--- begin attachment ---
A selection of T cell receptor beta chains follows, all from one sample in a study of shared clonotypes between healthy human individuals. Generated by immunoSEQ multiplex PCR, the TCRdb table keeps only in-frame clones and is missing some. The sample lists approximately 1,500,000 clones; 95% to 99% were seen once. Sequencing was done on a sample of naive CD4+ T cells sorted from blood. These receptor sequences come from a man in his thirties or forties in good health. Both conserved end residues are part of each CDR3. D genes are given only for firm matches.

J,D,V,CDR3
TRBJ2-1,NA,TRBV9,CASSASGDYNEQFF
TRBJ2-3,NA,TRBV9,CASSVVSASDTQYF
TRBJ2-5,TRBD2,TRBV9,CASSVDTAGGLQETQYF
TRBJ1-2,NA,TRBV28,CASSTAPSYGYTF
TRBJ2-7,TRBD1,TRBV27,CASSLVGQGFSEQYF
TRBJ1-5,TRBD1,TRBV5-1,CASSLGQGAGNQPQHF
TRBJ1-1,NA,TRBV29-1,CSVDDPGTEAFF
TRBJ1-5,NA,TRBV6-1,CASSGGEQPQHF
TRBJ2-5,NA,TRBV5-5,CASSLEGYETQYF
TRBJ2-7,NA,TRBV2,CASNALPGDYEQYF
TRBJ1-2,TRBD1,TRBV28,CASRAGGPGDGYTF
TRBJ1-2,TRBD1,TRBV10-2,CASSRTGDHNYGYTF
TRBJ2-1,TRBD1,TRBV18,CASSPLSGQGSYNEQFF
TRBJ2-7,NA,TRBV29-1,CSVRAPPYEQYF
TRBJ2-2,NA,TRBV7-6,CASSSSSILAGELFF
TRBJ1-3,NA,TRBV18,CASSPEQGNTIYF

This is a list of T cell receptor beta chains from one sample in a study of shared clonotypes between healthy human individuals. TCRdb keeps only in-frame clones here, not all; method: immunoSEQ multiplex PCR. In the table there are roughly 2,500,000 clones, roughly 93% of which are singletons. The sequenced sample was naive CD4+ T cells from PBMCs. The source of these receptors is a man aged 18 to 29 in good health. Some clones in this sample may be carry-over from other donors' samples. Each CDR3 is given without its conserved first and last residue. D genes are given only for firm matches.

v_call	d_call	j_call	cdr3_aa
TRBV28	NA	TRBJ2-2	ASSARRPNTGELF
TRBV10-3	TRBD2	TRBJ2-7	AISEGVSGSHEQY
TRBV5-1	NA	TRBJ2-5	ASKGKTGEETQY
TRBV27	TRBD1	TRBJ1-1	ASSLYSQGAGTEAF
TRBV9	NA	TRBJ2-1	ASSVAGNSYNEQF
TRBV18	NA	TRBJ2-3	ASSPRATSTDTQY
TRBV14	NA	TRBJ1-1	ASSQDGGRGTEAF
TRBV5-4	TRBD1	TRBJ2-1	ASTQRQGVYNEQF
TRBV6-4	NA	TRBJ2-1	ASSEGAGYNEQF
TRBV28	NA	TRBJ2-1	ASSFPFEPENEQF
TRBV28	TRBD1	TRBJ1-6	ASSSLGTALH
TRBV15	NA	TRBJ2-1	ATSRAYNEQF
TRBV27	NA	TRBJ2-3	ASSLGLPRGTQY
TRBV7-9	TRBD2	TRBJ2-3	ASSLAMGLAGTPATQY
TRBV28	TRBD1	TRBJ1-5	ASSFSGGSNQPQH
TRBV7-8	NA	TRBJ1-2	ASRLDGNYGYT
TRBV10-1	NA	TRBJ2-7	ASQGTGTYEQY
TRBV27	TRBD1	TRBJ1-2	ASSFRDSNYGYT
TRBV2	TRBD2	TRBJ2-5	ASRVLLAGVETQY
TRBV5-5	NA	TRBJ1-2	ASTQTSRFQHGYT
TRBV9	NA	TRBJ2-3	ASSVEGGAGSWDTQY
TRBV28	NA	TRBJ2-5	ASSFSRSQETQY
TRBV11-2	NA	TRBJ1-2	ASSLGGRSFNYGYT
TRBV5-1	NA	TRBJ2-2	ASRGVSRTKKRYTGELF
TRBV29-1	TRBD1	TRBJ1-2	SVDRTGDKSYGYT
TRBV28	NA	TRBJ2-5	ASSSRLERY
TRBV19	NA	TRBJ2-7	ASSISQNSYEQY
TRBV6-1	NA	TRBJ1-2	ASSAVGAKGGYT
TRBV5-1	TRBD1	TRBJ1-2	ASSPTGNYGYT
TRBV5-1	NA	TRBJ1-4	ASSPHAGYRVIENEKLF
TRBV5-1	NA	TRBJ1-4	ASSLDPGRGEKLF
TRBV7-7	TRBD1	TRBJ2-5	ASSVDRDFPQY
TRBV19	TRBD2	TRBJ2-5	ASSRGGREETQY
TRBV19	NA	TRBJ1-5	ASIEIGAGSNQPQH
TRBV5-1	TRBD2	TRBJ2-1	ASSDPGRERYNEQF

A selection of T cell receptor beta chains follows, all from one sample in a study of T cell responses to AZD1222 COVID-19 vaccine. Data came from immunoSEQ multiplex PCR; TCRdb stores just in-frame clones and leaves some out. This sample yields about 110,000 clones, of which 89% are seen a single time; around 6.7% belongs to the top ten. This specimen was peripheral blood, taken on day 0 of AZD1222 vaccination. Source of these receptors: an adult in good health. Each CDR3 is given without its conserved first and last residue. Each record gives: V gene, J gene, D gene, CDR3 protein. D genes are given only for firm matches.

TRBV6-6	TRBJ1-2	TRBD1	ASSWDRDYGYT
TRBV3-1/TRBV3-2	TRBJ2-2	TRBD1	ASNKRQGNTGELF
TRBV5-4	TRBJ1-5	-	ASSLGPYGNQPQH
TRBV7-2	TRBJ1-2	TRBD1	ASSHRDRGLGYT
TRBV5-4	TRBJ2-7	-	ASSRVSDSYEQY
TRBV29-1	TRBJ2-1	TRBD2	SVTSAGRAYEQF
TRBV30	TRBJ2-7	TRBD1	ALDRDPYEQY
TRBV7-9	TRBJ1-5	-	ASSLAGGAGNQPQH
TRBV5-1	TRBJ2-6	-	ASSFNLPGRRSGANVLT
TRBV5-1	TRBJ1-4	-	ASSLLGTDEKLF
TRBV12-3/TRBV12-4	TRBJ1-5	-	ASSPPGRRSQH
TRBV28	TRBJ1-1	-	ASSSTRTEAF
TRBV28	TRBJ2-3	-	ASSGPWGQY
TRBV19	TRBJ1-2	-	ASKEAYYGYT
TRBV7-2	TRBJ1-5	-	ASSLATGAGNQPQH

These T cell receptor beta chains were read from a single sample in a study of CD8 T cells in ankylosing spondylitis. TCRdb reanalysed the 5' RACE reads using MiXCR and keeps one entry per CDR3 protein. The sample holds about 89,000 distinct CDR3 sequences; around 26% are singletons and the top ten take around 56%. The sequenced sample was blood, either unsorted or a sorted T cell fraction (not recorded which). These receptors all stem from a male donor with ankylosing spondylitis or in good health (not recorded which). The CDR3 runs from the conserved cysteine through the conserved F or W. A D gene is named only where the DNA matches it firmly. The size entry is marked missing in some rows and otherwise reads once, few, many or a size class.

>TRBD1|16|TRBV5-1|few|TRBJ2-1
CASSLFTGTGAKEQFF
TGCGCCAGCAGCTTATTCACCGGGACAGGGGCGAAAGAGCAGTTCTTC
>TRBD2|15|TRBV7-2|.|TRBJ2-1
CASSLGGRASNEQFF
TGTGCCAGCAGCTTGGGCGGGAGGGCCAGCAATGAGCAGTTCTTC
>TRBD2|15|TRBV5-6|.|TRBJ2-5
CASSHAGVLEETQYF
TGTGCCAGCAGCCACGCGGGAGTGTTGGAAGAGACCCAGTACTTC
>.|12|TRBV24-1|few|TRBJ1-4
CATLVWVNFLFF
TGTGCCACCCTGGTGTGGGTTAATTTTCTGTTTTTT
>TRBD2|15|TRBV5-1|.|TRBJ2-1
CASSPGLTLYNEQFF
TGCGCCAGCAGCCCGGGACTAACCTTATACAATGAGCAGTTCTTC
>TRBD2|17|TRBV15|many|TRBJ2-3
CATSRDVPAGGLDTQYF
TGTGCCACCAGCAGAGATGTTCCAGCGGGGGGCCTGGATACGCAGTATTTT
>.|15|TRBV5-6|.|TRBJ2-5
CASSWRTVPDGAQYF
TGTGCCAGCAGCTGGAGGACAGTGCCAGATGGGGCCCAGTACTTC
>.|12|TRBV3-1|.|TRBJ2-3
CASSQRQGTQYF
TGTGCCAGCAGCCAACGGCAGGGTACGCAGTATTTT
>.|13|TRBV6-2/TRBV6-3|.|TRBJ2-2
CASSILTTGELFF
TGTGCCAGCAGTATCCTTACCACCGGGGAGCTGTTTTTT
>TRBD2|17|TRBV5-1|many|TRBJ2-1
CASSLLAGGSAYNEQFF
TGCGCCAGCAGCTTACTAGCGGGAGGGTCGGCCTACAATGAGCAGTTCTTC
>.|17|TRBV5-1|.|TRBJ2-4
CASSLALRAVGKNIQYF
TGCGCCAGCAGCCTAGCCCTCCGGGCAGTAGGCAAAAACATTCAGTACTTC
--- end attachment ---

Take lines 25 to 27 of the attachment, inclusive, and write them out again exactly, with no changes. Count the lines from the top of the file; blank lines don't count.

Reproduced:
TRBV9	NA	TRBJ2-1	ASSVAGNSYNEQF
TRBV18	NA	TRBJ2-3	ASSPRATSTDTQY
TRBV14	NA	TRBJ1-1	ASSQDGGRGTEAF